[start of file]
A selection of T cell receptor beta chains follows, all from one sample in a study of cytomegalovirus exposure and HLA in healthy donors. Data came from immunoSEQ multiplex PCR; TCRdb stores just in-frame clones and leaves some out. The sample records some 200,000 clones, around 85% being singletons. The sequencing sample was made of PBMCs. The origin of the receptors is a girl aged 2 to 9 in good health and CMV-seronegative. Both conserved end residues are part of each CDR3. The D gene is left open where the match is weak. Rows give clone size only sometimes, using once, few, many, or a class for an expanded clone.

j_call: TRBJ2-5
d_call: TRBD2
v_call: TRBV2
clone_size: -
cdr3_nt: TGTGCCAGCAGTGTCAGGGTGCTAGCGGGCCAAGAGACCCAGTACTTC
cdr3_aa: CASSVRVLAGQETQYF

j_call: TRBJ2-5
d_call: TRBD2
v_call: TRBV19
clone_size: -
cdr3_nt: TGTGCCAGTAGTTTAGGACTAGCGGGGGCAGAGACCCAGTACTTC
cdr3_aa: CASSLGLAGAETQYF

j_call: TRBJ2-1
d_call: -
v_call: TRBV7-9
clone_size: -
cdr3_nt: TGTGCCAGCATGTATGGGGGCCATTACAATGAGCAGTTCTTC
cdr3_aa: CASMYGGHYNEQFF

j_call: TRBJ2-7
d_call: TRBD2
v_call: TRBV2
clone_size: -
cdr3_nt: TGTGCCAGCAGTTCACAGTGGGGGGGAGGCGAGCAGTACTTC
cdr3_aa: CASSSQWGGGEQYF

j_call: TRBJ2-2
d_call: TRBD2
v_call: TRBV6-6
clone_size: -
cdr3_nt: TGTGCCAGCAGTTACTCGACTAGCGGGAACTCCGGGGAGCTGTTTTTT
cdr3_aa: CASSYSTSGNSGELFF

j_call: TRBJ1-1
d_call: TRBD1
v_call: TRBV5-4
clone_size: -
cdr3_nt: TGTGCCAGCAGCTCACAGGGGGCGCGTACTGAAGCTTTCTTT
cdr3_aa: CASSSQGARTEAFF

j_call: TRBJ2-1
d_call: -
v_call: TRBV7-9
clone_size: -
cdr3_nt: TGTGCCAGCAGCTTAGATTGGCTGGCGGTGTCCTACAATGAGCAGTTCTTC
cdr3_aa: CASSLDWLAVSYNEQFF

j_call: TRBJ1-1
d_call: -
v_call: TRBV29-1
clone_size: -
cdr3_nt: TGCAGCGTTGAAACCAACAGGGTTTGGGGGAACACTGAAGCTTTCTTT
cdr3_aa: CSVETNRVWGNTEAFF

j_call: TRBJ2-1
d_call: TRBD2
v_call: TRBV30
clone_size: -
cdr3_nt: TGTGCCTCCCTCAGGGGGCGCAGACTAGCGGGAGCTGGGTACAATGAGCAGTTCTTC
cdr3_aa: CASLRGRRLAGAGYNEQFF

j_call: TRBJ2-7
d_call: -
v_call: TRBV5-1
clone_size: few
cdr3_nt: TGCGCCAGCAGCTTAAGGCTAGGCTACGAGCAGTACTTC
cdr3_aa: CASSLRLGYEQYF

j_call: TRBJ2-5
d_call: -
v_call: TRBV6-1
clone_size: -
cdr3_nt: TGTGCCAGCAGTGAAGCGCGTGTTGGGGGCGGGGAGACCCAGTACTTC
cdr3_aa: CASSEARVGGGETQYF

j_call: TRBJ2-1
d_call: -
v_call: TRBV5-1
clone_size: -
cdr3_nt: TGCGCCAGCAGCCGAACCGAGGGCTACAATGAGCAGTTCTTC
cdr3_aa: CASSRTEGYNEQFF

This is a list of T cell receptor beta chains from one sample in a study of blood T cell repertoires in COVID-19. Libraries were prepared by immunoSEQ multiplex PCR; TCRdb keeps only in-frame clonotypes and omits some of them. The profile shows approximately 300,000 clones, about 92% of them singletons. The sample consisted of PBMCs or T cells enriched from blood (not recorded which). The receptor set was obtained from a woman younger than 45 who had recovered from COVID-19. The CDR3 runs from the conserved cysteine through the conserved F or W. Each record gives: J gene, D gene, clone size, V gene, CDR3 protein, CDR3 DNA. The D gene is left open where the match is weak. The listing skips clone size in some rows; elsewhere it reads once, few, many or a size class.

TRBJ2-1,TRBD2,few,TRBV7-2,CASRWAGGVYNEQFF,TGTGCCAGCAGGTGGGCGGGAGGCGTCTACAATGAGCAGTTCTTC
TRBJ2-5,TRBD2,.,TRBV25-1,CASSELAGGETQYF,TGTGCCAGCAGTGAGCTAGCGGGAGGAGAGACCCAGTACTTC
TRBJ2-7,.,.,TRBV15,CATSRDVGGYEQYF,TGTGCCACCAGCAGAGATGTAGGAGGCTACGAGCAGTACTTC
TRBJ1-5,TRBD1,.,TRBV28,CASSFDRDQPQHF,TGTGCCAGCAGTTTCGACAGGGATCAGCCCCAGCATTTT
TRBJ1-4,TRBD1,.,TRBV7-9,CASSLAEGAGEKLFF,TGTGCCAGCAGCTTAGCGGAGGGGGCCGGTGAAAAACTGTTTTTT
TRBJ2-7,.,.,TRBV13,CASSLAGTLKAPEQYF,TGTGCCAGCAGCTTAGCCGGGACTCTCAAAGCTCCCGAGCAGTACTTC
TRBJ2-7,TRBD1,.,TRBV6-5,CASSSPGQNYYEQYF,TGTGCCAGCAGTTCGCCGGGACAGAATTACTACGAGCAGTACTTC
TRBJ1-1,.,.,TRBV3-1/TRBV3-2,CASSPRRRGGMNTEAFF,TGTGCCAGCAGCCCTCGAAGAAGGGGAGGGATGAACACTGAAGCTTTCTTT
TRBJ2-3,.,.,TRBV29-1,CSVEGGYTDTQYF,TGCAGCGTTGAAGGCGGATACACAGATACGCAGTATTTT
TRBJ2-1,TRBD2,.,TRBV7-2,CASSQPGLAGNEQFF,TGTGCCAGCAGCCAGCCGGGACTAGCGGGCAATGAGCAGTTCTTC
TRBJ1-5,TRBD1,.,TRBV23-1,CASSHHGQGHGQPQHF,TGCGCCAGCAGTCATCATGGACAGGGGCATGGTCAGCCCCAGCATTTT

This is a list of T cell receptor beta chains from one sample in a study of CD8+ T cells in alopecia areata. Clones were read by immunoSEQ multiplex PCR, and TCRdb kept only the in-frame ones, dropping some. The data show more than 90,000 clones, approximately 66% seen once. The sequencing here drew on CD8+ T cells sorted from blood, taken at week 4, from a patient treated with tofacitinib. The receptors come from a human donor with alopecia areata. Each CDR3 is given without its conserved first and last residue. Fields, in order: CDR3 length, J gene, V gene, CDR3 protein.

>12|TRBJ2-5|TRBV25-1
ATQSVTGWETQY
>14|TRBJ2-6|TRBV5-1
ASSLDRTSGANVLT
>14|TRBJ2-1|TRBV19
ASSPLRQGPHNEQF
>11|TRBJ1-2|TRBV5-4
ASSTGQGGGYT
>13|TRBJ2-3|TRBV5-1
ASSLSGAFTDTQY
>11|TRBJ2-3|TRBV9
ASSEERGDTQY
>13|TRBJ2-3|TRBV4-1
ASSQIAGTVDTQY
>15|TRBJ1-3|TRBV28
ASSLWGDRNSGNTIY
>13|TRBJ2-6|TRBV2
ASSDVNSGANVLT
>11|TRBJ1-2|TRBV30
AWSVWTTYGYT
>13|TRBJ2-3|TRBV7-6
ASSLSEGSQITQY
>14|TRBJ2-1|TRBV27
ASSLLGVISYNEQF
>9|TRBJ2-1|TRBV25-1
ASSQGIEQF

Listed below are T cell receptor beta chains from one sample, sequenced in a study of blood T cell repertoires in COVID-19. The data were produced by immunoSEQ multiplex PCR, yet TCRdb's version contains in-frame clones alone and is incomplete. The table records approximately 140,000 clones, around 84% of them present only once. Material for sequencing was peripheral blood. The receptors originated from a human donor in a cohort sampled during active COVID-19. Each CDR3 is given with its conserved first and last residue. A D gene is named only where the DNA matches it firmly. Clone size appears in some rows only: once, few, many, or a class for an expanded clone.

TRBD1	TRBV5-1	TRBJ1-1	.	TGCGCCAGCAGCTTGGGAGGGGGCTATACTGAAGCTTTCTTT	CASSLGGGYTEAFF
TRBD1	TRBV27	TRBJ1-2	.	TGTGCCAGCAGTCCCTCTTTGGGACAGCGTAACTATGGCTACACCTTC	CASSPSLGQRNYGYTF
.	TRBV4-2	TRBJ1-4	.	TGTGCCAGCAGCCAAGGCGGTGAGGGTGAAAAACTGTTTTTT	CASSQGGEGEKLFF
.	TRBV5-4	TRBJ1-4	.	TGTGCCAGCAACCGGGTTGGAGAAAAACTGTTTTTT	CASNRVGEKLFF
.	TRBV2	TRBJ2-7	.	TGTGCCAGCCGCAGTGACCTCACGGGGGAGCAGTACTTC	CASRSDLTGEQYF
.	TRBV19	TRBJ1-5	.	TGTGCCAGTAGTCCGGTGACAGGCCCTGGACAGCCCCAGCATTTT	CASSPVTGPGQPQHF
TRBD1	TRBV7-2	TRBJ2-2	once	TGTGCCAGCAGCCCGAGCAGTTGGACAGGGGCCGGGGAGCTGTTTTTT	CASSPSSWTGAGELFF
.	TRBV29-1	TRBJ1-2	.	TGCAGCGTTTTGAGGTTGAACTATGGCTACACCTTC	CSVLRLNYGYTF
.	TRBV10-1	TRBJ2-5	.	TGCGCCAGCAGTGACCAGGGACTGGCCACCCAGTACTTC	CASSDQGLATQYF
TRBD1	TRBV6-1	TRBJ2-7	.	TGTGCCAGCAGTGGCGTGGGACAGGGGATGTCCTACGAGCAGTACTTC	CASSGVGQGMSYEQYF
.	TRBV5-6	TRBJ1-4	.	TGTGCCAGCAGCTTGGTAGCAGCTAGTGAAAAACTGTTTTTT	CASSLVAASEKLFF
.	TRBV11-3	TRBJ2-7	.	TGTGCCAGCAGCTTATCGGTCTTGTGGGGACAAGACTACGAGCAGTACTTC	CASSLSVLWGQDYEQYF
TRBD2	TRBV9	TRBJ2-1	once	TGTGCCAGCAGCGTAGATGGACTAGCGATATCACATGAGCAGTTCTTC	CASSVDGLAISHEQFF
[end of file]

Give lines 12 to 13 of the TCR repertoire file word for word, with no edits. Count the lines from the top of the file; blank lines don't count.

cdr3_nt: TGTGCCAGTAGTTTAGGACTAGCGGGGGCAGAGACCCAGTACTTC
cdr3_aa: CASSLGLAGAETQYF